Lyrics — 6
"From The Fallout" is another Thirty 30 departure in the lyrical sense because this time Danielle Cullins wrote a large majority of the lyrics, having one song in which he collaborated with Anthony on ("Taste Of Fate") and only one track completely written by Anthony ("From The Fallout"). And although I am a fan of Anthony's writing, it is a nice change to hear what the female of the band has to say. However, lyrically, the wagon does shake a little. On the single, "Lying To Myself", it sounds as if Danielle was just picking and choosing words that rhyme together. But "Taste Of Fate" and "October" have great lyrics and melodies between the two. "Taste Of Fate" is the more aggressive song, and the lyrics seem to embody both anger and strength. "I bargain with demise/To see what's left inside" Anthony howls while Danielle sums it up in the chorus, "I hate this feeling I can't shake/There isn't much that I can't take". "October" is the love song which has great melodies and descriptive lyrics, and although they wok together very well, I think lyrically, this song could have had its moments. But this is Danielle Cullins' first swing at writing lyrics and it is definitely not bad at all. Just spots here and there but not bad enough to hinder the listener. "From The Fallout", the title track, was penned by Anthony, who was the mind behind the concept of the title, which Anthony has told me is a story that deals with using nuclear warfare as a metaphor for the aftermath of a relationship. All the songs on "From The Fallout" have to deal with the reaction rather than the situation. And since a broken heart has been at the core of most Thirty 30 songs, these are the best examples of those ideas.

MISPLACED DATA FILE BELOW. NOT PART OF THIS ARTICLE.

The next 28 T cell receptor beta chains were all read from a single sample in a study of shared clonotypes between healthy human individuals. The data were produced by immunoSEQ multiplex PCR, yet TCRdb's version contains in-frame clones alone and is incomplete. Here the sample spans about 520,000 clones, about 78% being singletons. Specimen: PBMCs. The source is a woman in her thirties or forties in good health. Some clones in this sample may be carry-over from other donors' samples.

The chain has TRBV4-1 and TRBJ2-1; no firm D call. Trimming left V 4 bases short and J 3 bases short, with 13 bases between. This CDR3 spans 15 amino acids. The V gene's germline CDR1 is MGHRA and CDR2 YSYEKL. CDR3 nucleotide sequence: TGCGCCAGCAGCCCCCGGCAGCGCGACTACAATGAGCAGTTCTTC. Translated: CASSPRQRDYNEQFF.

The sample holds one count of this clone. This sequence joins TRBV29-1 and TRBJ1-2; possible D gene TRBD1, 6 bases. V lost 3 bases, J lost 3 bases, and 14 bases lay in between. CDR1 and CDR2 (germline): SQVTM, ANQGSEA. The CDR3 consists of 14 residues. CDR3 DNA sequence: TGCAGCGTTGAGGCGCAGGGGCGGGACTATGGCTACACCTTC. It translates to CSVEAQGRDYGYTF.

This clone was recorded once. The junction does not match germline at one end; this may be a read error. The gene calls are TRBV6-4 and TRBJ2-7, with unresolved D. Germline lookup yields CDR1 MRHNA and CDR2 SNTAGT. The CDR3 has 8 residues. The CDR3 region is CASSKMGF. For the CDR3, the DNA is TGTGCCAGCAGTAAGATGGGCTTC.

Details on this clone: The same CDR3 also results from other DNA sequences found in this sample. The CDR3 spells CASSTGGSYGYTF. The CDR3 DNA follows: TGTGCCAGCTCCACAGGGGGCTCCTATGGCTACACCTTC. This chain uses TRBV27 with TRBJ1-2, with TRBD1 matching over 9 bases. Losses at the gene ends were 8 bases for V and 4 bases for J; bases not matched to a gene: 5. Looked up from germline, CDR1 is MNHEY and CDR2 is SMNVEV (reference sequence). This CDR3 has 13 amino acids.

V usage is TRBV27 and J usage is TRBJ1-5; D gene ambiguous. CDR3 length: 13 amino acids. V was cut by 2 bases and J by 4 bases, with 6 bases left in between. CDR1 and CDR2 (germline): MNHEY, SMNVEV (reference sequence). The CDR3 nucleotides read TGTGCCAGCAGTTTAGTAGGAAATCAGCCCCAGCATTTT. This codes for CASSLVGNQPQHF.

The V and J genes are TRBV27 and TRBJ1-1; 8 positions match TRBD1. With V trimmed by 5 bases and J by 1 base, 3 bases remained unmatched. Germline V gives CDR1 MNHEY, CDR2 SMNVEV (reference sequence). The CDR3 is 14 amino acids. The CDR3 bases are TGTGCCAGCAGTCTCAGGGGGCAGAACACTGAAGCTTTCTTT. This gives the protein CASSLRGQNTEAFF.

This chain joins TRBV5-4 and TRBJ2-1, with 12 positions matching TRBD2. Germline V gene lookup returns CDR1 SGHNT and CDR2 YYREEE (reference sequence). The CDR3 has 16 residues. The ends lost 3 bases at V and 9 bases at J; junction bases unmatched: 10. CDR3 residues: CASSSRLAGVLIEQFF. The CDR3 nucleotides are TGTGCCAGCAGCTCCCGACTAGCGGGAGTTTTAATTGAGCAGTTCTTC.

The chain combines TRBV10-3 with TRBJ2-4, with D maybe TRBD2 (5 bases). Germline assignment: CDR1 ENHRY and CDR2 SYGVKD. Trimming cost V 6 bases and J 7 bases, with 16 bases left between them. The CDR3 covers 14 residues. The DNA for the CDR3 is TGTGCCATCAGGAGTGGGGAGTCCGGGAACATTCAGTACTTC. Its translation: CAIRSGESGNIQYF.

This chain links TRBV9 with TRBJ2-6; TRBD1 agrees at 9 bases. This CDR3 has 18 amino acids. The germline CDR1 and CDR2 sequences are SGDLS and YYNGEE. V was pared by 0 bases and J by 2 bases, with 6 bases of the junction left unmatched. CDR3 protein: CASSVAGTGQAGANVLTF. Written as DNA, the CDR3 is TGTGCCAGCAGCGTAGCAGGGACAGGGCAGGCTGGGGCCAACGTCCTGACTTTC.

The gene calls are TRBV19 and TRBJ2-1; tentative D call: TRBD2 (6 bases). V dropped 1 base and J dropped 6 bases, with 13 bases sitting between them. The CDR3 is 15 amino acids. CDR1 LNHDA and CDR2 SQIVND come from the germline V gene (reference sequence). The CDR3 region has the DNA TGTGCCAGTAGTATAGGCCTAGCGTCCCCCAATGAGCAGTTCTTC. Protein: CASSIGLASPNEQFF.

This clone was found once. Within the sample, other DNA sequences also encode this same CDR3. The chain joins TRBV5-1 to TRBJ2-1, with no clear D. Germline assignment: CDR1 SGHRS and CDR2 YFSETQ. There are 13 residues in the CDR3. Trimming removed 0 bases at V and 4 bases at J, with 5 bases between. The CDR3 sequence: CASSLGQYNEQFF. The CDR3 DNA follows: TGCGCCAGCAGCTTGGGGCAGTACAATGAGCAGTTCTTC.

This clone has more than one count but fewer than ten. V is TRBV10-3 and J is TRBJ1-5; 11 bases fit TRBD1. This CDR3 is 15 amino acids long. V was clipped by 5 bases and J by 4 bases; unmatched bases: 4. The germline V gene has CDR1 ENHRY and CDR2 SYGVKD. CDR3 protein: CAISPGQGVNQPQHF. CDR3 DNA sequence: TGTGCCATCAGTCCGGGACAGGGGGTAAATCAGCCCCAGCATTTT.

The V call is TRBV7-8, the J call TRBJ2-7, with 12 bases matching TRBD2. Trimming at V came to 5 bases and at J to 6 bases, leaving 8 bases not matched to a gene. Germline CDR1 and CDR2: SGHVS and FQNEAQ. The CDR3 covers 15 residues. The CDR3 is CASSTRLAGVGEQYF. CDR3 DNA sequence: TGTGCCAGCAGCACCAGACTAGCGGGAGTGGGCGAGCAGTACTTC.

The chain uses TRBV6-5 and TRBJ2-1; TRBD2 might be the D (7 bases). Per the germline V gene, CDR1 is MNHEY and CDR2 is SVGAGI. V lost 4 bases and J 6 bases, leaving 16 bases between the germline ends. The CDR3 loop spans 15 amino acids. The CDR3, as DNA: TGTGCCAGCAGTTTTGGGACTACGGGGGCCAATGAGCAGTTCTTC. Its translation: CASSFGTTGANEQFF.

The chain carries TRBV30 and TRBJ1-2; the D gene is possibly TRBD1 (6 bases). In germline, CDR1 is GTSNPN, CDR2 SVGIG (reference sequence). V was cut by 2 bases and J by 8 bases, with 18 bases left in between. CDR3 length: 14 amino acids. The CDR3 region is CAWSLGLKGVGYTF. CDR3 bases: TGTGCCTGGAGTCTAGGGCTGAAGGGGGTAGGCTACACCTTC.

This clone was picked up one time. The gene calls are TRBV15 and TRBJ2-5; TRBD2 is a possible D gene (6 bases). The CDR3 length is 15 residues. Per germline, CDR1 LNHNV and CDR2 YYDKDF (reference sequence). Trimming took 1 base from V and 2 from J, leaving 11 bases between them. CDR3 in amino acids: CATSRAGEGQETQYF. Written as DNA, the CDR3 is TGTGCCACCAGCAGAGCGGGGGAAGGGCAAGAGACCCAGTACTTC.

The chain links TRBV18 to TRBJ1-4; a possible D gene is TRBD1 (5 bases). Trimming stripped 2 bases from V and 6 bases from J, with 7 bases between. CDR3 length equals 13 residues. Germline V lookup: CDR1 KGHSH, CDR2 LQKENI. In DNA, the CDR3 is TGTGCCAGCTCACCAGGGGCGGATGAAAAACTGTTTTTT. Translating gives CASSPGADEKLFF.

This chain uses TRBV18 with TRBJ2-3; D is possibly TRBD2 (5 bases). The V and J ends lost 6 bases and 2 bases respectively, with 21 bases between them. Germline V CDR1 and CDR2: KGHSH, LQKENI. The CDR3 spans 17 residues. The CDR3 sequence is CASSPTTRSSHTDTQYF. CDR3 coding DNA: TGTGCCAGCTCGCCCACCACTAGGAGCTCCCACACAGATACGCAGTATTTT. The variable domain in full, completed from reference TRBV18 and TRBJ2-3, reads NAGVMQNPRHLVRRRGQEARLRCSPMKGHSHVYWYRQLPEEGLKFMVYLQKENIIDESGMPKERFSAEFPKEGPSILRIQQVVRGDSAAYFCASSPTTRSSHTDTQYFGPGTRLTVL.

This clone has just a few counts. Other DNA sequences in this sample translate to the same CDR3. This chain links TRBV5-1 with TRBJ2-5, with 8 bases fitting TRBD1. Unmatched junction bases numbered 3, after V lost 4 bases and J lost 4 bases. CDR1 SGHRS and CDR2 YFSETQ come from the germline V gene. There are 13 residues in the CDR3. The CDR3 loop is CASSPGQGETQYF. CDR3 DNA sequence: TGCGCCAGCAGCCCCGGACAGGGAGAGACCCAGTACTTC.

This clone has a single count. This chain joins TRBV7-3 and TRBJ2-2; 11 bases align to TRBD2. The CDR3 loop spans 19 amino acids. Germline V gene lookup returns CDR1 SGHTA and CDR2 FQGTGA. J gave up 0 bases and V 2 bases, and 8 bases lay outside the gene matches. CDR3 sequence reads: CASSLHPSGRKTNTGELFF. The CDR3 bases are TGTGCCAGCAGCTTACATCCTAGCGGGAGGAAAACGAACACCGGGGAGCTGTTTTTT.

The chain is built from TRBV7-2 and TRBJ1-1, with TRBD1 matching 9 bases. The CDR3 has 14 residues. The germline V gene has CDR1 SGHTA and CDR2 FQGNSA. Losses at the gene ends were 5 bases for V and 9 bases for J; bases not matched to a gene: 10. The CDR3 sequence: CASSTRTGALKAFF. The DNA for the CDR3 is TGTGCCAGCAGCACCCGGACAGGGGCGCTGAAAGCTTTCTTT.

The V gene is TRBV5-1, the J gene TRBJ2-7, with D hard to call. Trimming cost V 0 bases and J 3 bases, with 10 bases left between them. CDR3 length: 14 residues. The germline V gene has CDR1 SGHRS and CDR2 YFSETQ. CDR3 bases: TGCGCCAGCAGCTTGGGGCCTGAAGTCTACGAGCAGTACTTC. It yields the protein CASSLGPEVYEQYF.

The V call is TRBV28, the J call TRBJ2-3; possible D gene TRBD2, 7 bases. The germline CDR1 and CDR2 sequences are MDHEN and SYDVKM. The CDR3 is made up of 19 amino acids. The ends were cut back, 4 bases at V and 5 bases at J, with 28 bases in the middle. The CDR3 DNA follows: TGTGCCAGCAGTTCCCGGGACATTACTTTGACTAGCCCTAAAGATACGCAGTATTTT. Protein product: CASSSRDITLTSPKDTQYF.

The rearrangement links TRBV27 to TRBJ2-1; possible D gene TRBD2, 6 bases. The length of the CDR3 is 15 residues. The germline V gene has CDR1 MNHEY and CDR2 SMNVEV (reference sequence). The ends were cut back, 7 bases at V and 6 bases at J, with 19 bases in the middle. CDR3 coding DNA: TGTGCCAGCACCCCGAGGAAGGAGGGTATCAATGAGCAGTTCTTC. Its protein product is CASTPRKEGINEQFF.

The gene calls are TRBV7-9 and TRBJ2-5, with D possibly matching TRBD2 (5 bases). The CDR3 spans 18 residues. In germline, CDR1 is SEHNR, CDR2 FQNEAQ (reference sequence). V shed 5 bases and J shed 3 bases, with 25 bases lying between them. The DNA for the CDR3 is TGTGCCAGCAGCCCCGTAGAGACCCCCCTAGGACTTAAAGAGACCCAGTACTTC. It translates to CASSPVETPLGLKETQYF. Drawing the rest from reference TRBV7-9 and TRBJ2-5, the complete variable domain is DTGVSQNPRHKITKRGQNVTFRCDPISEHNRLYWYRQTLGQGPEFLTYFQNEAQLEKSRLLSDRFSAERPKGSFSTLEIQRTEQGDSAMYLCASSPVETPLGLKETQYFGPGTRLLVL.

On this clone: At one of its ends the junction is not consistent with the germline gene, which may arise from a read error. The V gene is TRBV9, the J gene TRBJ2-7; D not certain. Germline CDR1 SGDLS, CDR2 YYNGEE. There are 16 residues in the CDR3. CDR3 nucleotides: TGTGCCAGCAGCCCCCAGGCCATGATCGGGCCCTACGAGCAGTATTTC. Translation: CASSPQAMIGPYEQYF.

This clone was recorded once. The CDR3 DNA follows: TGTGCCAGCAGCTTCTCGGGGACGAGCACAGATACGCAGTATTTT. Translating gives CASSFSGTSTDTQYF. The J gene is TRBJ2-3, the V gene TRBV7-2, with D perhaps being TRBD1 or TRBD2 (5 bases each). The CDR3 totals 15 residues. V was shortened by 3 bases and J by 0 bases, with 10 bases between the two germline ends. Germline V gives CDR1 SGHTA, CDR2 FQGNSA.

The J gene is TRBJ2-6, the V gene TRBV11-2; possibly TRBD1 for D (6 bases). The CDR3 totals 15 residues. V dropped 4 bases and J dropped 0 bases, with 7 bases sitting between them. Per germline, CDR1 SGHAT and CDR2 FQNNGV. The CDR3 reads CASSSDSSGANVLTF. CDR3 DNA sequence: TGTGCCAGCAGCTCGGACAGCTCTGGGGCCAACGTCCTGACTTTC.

Overall Impression — 8
Thirty 30's "From The Fallout" is a great release, but it's only fault is that it is a 5 song EP, and not an entire record. But the songs that are on here kick a-s. The songwriting, production, and performances are all on the next level. In my opinion, Thirty 30 have arrived! My absolute favorite tracks off this EP would have to be "Taste Of Fate" and "October". If you like Stone Sour, In This Moment, Evanescence, or Machine Head, you will definitely want to down the EP. It's once again available for FREE download right here.